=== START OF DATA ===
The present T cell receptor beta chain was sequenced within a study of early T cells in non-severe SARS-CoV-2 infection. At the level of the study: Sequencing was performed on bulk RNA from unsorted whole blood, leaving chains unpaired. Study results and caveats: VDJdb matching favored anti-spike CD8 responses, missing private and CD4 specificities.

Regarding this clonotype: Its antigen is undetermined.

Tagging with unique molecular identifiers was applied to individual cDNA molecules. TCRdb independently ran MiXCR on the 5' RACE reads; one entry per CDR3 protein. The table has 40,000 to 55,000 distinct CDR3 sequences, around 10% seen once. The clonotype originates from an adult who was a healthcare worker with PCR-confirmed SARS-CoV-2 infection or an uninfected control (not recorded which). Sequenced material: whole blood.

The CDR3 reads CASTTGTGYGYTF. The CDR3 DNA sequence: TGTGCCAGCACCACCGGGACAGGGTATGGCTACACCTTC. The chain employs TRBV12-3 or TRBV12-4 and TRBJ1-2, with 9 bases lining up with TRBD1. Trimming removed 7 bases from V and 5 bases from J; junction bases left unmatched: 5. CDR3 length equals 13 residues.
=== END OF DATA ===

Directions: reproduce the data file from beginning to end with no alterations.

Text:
The present T cell receptor beta chain was sequenced within a study of early T cells in non-severe SARS-CoV-2 infection. At the level of the study: Sequencing was performed on bulk RNA from unsorted whole blood, leaving chains unpaired. Study results and caveats: VDJdb matching favored anti-spike CD8 responses, missing private and CD4 specificities.

Regarding this clonotype: Its antigen is undetermined.

Tagging with unique molecular identifiers was applied to individual cDNA molecules. TCRdb independently ran MiXCR on the 5' RACE reads; one entry per CDR3 protein. The table has 40,000 to 55,000 distinct CDR3 sequences, around 10% seen once. The clonotype originates from an adult who was a healthcare worker with PCR-confirmed SARS-CoV-2 infection or an uninfected control (not recorded which). Sequenced material: whole blood.

The CDR3 reads CASTTGTGYGYTF. The CDR3 DNA sequence: TGTGCCAGCACCACCGGGACAGGGTATGGCTACACCTTC. The chain employs TRBV12-3 or TRBV12-4 and TRBJ1-2, with 9 bases lining up with TRBD1. Trimming removed 7 bases from V and 5 bases from J; junction bases left unmatched: 5. CDR3 length equals 13 residues.